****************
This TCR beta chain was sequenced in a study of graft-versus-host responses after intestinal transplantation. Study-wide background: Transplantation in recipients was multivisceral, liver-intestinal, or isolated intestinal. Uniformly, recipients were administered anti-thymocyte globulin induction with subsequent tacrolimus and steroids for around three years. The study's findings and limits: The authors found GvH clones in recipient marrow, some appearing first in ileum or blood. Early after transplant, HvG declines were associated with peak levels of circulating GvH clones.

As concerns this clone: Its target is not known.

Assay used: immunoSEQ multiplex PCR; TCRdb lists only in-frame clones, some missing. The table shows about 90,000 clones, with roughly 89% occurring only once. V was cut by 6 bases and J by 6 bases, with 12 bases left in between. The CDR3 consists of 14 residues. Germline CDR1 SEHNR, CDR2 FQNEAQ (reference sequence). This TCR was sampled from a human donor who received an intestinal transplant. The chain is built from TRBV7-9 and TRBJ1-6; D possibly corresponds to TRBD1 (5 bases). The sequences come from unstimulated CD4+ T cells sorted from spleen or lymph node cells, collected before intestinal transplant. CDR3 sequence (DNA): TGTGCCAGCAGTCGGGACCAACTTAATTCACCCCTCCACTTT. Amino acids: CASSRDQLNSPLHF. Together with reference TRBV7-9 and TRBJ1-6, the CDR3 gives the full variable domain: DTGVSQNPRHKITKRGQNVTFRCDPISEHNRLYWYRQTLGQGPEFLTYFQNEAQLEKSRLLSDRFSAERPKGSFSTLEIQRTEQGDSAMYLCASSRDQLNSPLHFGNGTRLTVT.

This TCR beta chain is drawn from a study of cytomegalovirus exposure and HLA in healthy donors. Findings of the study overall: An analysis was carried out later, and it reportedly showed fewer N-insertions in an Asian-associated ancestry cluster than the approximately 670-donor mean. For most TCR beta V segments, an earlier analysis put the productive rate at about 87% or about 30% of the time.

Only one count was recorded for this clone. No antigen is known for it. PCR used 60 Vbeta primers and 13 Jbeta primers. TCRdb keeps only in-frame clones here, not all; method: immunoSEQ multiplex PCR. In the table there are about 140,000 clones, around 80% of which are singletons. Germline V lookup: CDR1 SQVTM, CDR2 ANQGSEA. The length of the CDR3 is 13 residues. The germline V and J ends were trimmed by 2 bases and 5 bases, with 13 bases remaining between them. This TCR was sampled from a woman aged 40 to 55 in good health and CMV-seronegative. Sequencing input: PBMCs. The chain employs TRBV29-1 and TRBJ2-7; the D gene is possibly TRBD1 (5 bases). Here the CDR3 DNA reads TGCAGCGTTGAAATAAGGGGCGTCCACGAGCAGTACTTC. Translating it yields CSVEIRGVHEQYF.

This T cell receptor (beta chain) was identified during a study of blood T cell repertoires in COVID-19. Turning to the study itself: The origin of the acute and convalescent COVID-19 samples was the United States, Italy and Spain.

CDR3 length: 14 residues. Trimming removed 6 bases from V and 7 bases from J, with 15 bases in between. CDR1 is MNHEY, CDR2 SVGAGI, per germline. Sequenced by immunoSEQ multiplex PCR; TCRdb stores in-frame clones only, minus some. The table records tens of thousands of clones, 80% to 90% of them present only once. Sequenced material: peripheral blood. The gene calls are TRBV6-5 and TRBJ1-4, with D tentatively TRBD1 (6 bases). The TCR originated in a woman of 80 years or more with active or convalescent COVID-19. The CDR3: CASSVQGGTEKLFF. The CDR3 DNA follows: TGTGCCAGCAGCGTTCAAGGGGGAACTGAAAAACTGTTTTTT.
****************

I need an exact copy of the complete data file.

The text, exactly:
This TCR beta chain was sequenced in a study of graft-versus-host responses after intestinal transplantation. Study-wide background: Transplantation in recipients was multivisceral, liver-intestinal, or isolated intestinal. Uniformly, recipients were administered anti-thymocyte globulin induction with subsequent tacrolimus and steroids for around three years. The study's findings and limits: The authors found GvH clones in recipient marrow, some appearing first in ileum or blood. Early after transplant, HvG declines were associated with peak levels of circulating GvH clones.

As concerns this clone: Its target is not known.

Assay used: immunoSEQ multiplex PCR; TCRdb lists only in-frame clones, some missing. The table shows about 90,000 clones, with roughly 89% occurring only once. V was cut by 6 bases and J by 6 bases, with 12 bases left in between. The CDR3 consists of 14 residues. Germline CDR1 SEHNR, CDR2 FQNEAQ (reference sequence). This TCR was sampled from a human donor who received an intestinal transplant. The chain is built from TRBV7-9 and TRBJ1-6; D possibly corresponds to TRBD1 (5 bases). The sequences come from unstimulated CD4+ T cells sorted from spleen or lymph node cells, collected before intestinal transplant. CDR3 sequence (DNA): TGTGCCAGCAGTCGGGACCAACTTAATTCACCCCTCCACTTT. Amino acids: CASSRDQLNSPLHF. Together with reference TRBV7-9 and TRBJ1-6, the CDR3 gives the full variable domain: DTGVSQNPRHKITKRGQNVTFRCDPISEHNRLYWYRQTLGQGPEFLTYFQNEAQLEKSRLLSDRFSAERPKGSFSTLEIQRTEQGDSAMYLCASSRDQLNSPLHFGNGTRLTVT.

This TCR beta chain is drawn from a study of cytomegalovirus exposure and HLA in healthy donors. Findings of the study overall: An analysis was carried out later, and it reportedly showed fewer N-insertions in an Asian-associated ancestry cluster than the approximately 670-donor mean. For most TCR beta V segments, an earlier analysis put the productive rate at about 87% or about 30% of the time.

Only one count was recorded for this clone. No antigen is known for it. PCR used 60 Vbeta primers and 13 Jbeta primers. TCRdb keeps only in-frame clones here, not all; method: immunoSEQ multiplex PCR. In the table there are about 140,000 clones, around 80% of which are singletons. Germline V lookup: CDR1 SQVTM, CDR2 ANQGSEA. The length of the CDR3 is 13 residues. The germline V and J ends were trimmed by 2 bases and 5 bases, with 13 bases remaining between them. This TCR was sampled from a woman aged 40 to 55 in good health and CMV-seronegative. Sequencing input: PBMCs. The chain employs TRBV29-1 and TRBJ2-7; the D gene is possibly TRBD1 (5 bases). Here the CDR3 DNA reads TGCAGCGTTGAAATAAGGGGCGTCCACGAGCAGTACTTC. Translating it yields CSVEIRGVHEQYF.

This T cell receptor (beta chain) was identified during a study of blood T cell repertoires in COVID-19. Turning to the study itself: The origin of the acute and convalescent COVID-19 samples was the United States, Italy and Spain.

CDR3 length: 14 residues. Trimming removed 6 bases from V and 7 bases from J, with 15 bases in between. CDR1 is MNHEY, CDR2 SVGAGI, per germline. Sequenced by immunoSEQ multiplex PCR; TCRdb stores in-frame clones only, minus some. The table records tens of thousands of clones, 80% to 90% of them present only once. Sequenced material: peripheral blood. The gene calls are TRBV6-5 and TRBJ1-4, with D tentatively TRBD1 (6 bases). The TCR originated in a woman of 80 years or more with active or convalescent COVID-19. The CDR3: CASSVQGGTEKLFF. The CDR3 DNA follows: TGTGCCAGCAGCGTTCAAGGGGGAACTGAAAAACTGTTTTTT.